Bruce L. Gary


The following analysis is meant to show how well XS-file temperatures agree with radiosondes, RAOBs.  XS temperatures are expected lose quality far from RAOB sites, since the XS-data is heavily dependent upon RAOBs as input.  The first step in understanding the performance of XS temperatures is to evaluate their performance close to RAOB sites.

No Layer Averaging

This analysis is based on data in the SOLVE archive for 3 flights:  ER000111, ER000114 and ER000318.  No aircraft data is used.  Rather, RAOBs are interpolated in time for comparison with the time in the XS-file when the ER-2 flew near the RAOB site.

Figure 1.  Each of the 13 RAOB minus XS profiles.

Figure 2. Average (red dashed), standard deviation of the population of temperature differences (green dashed) and RMS temperature difference (thick blue).

Assuming the RAOBs are "true" the XS-fle temperatures exhibit an (positive) offset of about 1 K.  The RMS difference between XS and RAOB temperatres is about 2 K.  The bulge at 12 km must be associated with the tropopause, which is to be expected. There are large offsets above 23 km, and these dominate the RMS difference trace at these altitudes.  Assuming, for now, that the large offset above 23 km is not typical, it is approximately accurate to say that the XS-file temperatures exhibit an RMS uncertainty of about 2.0 K at all altitudes that are not close to the tropopause, where an RMS uncertainty of 2 or 3 K is found.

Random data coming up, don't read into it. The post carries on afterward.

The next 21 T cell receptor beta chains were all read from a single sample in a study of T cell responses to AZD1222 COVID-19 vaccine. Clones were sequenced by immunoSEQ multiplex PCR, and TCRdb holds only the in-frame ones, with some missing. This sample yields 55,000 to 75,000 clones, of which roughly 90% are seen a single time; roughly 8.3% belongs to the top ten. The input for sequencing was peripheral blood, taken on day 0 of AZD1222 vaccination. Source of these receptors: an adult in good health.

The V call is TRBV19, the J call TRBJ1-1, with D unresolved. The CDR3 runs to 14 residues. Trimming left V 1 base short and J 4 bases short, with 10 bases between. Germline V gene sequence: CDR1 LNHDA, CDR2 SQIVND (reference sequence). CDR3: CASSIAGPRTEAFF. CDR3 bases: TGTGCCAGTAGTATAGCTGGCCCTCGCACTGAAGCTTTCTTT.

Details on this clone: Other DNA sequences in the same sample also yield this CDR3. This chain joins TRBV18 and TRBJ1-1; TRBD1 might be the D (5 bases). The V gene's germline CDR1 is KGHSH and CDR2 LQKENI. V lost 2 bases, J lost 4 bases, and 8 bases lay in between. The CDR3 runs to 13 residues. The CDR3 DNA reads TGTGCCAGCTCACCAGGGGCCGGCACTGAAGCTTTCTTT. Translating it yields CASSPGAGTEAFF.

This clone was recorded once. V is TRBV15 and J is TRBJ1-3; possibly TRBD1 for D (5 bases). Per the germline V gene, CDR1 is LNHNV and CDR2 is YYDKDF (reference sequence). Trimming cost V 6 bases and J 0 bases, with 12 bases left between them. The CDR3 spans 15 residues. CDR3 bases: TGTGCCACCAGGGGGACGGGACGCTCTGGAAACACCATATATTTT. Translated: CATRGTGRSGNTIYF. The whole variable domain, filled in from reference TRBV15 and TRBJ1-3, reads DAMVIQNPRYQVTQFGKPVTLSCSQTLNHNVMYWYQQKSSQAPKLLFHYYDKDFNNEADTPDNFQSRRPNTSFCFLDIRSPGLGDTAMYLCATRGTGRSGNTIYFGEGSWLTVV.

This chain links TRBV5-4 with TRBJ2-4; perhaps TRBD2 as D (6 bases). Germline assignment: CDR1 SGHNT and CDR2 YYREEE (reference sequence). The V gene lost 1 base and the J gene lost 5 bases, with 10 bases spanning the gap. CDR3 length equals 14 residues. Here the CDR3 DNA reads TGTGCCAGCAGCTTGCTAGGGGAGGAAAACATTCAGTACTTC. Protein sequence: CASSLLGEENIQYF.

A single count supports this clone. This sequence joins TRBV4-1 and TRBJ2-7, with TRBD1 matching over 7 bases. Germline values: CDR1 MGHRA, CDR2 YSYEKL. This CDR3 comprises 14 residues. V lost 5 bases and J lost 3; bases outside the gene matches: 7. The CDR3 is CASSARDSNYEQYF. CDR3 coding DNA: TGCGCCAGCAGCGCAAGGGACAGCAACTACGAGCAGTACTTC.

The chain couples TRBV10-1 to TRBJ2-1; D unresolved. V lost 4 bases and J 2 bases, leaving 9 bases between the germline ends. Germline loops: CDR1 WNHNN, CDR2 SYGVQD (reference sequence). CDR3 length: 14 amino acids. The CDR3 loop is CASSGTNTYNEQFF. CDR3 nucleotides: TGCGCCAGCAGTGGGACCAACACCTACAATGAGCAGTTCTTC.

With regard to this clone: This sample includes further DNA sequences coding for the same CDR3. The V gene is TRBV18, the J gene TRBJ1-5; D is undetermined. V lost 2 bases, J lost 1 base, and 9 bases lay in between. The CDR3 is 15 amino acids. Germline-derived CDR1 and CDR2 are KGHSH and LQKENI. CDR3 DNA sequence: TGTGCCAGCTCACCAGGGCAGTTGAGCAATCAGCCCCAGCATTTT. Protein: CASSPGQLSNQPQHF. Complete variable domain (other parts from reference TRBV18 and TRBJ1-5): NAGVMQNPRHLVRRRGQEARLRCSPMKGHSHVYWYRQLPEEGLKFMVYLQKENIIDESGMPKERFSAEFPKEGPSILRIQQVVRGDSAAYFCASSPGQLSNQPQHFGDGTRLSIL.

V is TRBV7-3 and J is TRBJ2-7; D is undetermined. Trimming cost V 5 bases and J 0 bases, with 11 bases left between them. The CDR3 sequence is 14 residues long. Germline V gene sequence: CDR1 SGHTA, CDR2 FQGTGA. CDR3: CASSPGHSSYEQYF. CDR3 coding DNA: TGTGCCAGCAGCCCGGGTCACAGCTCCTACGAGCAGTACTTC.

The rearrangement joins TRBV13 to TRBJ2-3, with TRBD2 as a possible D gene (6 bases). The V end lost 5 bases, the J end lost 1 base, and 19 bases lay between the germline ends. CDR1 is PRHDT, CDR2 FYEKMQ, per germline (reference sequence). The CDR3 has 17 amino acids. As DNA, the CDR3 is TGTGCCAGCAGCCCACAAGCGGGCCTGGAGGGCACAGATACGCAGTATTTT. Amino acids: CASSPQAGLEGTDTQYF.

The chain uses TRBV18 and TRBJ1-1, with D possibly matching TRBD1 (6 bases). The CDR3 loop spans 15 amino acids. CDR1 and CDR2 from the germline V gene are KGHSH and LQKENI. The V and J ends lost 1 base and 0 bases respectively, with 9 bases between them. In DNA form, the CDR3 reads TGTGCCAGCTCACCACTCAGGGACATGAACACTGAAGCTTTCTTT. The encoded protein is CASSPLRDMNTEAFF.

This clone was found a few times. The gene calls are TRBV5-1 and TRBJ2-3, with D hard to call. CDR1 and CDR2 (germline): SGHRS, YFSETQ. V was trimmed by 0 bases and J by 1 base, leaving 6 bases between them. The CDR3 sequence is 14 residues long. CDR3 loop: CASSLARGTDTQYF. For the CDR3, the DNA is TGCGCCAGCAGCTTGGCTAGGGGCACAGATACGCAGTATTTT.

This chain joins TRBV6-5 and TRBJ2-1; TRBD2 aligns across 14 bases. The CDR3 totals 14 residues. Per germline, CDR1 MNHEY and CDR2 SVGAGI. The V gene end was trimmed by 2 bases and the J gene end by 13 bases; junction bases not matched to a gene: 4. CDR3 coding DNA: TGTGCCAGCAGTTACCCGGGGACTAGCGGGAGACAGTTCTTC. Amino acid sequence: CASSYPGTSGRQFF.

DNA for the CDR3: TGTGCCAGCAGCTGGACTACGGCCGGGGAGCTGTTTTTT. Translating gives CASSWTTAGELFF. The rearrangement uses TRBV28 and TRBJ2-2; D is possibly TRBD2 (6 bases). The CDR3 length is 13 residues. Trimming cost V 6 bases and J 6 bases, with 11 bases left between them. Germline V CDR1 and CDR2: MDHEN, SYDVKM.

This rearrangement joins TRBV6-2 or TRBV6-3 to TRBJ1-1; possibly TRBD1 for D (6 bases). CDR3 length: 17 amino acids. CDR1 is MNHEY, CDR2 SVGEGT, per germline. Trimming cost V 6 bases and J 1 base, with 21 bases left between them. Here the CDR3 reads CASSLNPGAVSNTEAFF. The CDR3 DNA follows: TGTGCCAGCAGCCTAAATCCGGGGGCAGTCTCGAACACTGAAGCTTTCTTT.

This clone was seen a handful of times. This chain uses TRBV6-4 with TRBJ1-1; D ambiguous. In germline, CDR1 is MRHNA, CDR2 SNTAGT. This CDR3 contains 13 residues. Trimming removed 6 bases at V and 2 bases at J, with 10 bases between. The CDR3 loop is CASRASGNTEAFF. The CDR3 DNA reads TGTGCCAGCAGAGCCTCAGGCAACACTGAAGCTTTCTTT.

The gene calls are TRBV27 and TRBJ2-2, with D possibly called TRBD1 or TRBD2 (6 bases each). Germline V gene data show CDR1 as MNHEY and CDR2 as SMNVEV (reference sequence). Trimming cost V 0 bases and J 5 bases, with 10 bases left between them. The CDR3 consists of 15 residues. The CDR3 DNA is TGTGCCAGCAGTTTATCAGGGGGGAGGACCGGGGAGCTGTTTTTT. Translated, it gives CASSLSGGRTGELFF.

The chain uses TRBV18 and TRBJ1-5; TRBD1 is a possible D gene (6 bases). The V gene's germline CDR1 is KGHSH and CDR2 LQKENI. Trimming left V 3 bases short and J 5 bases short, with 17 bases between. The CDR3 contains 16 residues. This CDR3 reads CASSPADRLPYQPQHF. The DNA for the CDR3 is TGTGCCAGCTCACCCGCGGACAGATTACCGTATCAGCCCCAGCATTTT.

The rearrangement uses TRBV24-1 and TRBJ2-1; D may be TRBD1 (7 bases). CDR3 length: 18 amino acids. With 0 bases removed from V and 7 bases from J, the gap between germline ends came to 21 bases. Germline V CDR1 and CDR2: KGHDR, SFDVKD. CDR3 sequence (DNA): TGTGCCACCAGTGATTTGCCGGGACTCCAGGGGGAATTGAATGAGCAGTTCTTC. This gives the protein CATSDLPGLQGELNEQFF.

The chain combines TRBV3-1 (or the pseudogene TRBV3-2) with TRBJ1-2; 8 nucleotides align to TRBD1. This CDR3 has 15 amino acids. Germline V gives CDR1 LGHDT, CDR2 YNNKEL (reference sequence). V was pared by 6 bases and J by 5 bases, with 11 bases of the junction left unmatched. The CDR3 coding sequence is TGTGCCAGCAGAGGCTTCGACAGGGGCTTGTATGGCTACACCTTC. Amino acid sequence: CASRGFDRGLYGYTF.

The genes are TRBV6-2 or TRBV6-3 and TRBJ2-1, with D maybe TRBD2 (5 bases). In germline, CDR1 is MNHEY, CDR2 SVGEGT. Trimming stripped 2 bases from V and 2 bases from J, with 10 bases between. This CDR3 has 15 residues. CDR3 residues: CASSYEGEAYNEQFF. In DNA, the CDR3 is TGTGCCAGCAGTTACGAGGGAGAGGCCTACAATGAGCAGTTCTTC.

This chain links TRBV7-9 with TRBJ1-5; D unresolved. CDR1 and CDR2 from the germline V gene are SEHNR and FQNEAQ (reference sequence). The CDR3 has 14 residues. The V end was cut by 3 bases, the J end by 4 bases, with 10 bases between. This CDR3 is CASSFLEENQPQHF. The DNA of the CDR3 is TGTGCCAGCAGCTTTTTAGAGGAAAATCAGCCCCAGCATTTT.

Layer Averaging

Because the XS data is a synoptic scale model data product, it seems only "fair" to evaluate it with RAOB profiles that have been subjected to altitude averaging.  I have chosen to use 1-km averages.  The following two figures are counterparts to the first two, differing only with the use of 1-km layer averaged RAOB data.

Figure 3.  Each of the 13 RAOB minus XS profiles for 1-km thick layer averages of RAOB data.

Figure 4.  Average (red dashed), standard deviation of the population of temperature differences (green dashed) and RMS temperature difference (thick blue), for layer average ROAB data.

The differences in XS RMS accuracy using layer-averaged RAOB data versus unaveraged RAOB data are miniscule!  This is shown in the next figure.

Figure 5.  RMS accuracy of XS-file temperatures as measured against RAOB raw data and RAOB layer-averaged data.

The altitude-averaged RMS accuracies in this figure are 1.828 K (raw RAOB as reference) and 1.751 K (layer-averaged RAOB as reference).  Their ratio is 0.96.  Thus, by subjecting the RAOB data to layer averaging before evaluating the XS-file temperature field improves the apparent XS-file temperature field accuracy by only 4%!   


This site opened:  January 5, 2001.  Last Update: January 6, 2001